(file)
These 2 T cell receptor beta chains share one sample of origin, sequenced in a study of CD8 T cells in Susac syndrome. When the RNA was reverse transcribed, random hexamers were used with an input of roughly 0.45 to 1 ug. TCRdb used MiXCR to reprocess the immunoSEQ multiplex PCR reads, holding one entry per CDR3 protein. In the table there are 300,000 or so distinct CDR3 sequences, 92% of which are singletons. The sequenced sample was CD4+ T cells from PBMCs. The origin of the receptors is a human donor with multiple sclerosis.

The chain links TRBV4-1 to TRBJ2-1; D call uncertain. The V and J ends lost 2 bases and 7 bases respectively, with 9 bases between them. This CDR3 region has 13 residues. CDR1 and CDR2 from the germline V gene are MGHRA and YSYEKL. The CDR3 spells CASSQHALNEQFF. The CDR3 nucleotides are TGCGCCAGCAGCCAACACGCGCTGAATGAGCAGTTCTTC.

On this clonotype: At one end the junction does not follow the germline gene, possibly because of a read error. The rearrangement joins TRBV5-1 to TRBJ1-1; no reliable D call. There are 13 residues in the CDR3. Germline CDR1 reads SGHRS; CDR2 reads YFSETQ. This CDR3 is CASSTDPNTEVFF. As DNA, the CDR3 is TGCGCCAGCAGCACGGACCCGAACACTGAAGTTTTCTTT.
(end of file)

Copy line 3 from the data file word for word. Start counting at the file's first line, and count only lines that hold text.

On this clonotype: At one end the junction does not follow the germline gene, possibly because of a read error. The rearrangement joins TRBV5-1 to TRBJ1-1; no reliable D call. There are 13 residues in the CDR3. Germline CDR1 reads SGHRS; CDR2 reads YFSETQ. This CDR3 is CASSTDPNTEVFF. As DNA, the CDR3 is TGCGCCAGCAGCACGGACCCGAACACTGAAGTTTTCTTT.